It is a wonderful moment in every skier's life when your offspring are ready to learn to ski. Typically, this occurs sometime between the end of diapers and before the start of primary school. We have put together a few guidelines to help you introduce your little ones to the wonderful world of alpine skiing.
Although not all ski schools are created equally, the best advice is simply to send your children to the ski school that is closest to your hotel. Between the morning scramble finding all the ski goggles and that one missing glove, buckling up ski boots Not Too Tight! and getting to the meeting point on time, sparing yourself the necessity of taking a lift to a ski school will make for a less stressful start to the day. Only if you have good reason, such as knowing friends or knowing the instructor, does it justify the hassle of going to ski school that is geographically distant from your hotel.
Many parents are tempted by the allure of a private ski instructor who provide one-on-one attention and can presumably take your budding ski champ from the magic carpet to black diamond peaks in record time.
A few things to reflect upon: Kids learn better in groups and can really motivate each other. For anyone who has been witness to the end-of-ski-week race, you know the competitive frenzy of which I speak. Further, with a sport like skiing, which is really more of a life style, it is more important to ignite the flames of passion for skiing above and beyond learning technique. The mastery of alpine skills will come only if the whippersnapper loves to ski. Hence, a group lesson, of the right size, is advisable.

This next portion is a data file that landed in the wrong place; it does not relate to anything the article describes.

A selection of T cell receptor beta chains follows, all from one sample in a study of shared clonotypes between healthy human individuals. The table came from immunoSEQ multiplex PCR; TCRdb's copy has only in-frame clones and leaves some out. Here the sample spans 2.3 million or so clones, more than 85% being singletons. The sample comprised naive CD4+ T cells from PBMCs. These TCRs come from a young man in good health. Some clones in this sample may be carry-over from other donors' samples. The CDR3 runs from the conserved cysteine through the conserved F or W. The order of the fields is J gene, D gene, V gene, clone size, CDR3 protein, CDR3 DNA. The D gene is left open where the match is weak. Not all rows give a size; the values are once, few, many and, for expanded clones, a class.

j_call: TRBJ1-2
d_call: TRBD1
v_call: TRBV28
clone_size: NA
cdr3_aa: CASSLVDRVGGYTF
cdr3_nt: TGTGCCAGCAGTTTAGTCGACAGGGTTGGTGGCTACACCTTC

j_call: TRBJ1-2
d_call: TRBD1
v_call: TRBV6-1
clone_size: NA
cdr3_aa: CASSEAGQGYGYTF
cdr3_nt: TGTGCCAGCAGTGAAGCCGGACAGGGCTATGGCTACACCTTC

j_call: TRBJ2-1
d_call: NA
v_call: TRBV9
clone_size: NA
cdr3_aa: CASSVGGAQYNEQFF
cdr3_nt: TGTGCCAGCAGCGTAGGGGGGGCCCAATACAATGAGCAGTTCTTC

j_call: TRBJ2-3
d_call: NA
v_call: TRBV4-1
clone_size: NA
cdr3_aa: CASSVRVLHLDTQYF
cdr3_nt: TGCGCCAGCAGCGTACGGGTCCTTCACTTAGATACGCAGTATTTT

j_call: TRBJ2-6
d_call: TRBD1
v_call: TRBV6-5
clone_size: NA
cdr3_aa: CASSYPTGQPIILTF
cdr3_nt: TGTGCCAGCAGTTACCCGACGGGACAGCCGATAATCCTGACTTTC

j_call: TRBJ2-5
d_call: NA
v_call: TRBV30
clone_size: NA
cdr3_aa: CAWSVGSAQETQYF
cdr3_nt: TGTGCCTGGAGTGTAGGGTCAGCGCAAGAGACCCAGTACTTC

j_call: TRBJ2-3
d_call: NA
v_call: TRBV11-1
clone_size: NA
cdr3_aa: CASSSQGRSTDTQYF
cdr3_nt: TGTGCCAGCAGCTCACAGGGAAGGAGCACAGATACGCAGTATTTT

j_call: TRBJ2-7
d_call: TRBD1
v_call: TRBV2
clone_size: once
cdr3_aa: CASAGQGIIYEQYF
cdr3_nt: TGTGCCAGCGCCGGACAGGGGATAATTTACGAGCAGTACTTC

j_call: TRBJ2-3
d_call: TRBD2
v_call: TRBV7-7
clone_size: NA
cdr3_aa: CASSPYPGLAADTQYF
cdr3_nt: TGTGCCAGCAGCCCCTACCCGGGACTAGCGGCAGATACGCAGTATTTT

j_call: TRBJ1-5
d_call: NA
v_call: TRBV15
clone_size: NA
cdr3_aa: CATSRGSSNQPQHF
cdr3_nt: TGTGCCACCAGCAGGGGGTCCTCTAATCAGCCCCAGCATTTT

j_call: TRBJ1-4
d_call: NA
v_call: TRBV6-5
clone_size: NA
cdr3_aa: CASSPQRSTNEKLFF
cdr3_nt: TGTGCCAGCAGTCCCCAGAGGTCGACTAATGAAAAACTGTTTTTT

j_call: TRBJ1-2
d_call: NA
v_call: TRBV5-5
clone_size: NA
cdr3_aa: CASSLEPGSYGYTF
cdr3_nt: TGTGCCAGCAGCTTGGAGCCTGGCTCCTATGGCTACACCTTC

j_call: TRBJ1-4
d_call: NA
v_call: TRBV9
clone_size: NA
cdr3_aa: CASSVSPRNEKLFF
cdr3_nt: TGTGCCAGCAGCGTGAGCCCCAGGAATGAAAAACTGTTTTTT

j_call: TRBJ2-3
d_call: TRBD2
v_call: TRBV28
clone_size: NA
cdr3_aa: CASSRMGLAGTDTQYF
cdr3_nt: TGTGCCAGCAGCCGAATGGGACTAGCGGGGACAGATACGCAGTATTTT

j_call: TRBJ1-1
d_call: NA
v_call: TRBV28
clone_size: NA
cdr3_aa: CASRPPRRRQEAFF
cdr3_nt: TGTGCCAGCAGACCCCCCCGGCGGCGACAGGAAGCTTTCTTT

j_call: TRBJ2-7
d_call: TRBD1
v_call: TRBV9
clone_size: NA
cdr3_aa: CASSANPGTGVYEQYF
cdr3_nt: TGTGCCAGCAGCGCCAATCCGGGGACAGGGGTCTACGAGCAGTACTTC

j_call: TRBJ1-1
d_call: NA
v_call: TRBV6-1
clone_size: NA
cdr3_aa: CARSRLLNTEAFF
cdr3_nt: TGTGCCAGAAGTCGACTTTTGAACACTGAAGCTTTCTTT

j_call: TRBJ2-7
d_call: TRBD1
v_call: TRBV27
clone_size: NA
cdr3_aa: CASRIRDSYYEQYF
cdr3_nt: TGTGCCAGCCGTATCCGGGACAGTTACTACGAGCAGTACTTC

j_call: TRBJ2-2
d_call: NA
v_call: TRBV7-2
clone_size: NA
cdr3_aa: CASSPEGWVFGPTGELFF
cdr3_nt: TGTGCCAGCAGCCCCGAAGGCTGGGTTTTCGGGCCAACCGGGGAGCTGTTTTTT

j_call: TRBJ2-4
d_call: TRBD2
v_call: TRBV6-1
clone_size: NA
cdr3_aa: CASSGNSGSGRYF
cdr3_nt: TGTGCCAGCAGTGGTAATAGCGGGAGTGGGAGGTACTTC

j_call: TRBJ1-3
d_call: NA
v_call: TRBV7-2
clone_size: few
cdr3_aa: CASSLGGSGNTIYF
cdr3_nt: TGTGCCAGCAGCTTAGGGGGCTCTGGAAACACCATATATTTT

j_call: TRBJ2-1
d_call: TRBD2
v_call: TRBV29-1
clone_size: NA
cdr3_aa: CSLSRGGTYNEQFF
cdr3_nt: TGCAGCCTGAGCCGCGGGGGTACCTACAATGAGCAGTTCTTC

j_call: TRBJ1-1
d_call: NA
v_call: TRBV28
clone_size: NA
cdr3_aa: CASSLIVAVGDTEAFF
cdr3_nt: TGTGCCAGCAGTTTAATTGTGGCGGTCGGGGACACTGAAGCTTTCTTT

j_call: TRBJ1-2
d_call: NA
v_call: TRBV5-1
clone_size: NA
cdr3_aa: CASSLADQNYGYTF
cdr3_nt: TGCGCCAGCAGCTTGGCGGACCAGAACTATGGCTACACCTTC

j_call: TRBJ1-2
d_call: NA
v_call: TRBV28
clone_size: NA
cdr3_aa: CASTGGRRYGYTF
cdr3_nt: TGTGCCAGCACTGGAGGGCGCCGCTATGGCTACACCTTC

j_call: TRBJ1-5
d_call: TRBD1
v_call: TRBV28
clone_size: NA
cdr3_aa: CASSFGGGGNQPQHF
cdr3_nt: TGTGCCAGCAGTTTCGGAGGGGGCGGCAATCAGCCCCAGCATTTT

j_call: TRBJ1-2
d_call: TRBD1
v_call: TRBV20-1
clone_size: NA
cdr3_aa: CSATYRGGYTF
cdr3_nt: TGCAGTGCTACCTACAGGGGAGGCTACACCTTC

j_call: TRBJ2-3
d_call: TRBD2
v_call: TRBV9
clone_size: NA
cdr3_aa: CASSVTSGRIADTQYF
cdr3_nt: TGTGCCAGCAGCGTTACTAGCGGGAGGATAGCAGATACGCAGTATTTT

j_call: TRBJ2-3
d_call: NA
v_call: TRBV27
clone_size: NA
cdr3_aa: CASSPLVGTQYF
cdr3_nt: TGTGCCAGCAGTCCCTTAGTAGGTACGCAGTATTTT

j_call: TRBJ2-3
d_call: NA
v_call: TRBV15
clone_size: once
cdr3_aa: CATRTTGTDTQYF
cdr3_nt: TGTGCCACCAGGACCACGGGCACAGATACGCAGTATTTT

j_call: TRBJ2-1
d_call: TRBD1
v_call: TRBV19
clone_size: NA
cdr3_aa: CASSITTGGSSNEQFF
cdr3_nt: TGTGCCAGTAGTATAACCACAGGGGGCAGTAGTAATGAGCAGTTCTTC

For parents who want to give Junior a competitive edge, there is always the possibility to book a few private hours throughout the week, either before or after ski school.
Ski instructors seem to fall into two categories. There are those who love to ski and therefore find employment as a professional skier and there are those who love to ski and they love children. The latter, as you can well imagine, is preferable. After all, up to a certain age, ski school is really just day care on skis, so a love of children can be vitally important.
When booking the ski school and on the first day of lessons, specify the preferred language of instruction and don’t be afraid to test the instructor. Groups are often international and therefore the instructor may have to teach in more than one language. Many claim fluency in multiple languages but then “forget” to teach in both languages. Fortunately, most ski schools have instructors who are fluent in English, the local language and often a third language.
A good litmus test for a ski instructor is to ask for their phone number. Many are reticent to supply this information, more of the fear that helicopter parents will be calling in for hourly reports. However, a good instructor will understand a parents’ need for a lifeline to your little moppet. Do get the phone number but don’t misuse it. Only call in the case of an emergency or if you cannot pick up your child on time.
Just like at school, where the teacher can make or break a child’s passion for learning, the wrong ski instructor can interfere with your little tyke’s alpine development. Most ski instructors are there to share the joy of skiing but if your moppet is unhappy and the chemistry is not quite right, don‘t be afraid to request a transfer to a new group. The short-term hassle will be well worth a happy skier and a successful family ski week.